Personally, I’m tired of defending Rubio to people who simply don’t watch him. It’s become boring and repetitive. His defense is superb. His leadership is entirely necessary. His lack of shooting and finishing can be neutralized half the time by his ability to draw fouls and convert at the free throw line. Last season, Rubio was fifth among point guards in points per shot (1.31) between Isaiah Thomas (1.32) and Russell Westbrook/Chris Paul (tied at 1.30). Steph Curry (a stupid 1.49), Kyle Lowry (1.36), and Darren Collison (1.33) were the three best in the NBA. Ricky was also one of four players to play at least 2,300 minutes and have a free throw rate above 50%.
Now, there’s a tipping point with it. Nobody is going to pretend Rubio is a more efficient scorer than CP3 or Russ or Damian Lillard. His lack of volume and his unwillingness to take some shots (more so around the rim) can certainly hurt the team and there isn’t any way to sugarcoat a true shooting percentage of 52.9% (league average was 54%) that is mostly just boosted by free throw shooting, even if it was a career high for Rubio.
However, his offensive shortcomings are both oversold and under-determined.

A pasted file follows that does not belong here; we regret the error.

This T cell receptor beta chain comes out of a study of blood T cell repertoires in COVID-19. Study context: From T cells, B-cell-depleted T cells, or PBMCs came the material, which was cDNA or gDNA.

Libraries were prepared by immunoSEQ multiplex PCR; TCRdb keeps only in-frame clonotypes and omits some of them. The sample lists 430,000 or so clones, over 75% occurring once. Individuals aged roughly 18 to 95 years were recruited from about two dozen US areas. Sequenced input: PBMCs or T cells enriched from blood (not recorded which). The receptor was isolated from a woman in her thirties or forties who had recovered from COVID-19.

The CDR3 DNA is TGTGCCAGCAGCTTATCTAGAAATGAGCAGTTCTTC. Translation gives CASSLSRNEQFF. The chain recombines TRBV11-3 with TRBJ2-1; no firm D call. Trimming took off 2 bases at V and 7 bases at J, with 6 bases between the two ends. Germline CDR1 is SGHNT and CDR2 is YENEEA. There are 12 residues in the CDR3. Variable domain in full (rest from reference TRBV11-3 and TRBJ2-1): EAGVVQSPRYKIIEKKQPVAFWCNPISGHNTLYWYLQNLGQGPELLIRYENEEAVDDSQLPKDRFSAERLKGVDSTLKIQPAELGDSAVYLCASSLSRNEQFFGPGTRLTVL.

I’m also curious if we’ve overvalued his pluses within the offense and overall impact on the team. For the most part, this team hasn’t been very good in Rubio’s tenure. Since the 2011-12 season, the Wolves have had the fourth lowest winning percentage (36.0%) in the NBA. Only Orlando (35.5%), Sacramento (35.5%), and Philadelphia (29.4%) have been worse. There are plenty of reasons for that, but it’s safe to say that Rubio has been trying to exist and pull together a perennial loser every single season of his career — even the 40-win 2013-14 team that underachieved.
During this time, Rubio’s impact on the Wolves has been sort of elite by many standards. As a rookie, the team was 6.9 points per 100 possessions better with him on the floor than when he was on the bench. The year he came back from the ACL tear (2012-13), the Wolves were 0.1 points per 100 worse with Rubio on the floor. The 2013-14 season, the Wolves were 12 points per 100 better with Rubio on the floor than off. In 2014-15 (year Rubio messed up his ankle early on), the Wolves were 9.9 points per 100 better with him on the floor than off.
Last season, the Wolves were 9.3 points per 100 possessions better with Rubio on the floor than off. A lot of this has to do with him directing the offense and more importantly his defensive impact. But another big chunk of that is throughout his career, the Wolves’ bench has pretty much sucked. While the Wolves have mostly been a winning team with Rubio on the floor, they’ve been a losing team with him off the floor because the depth of the team (whether it was there or didn’t exist) couldn’t perform.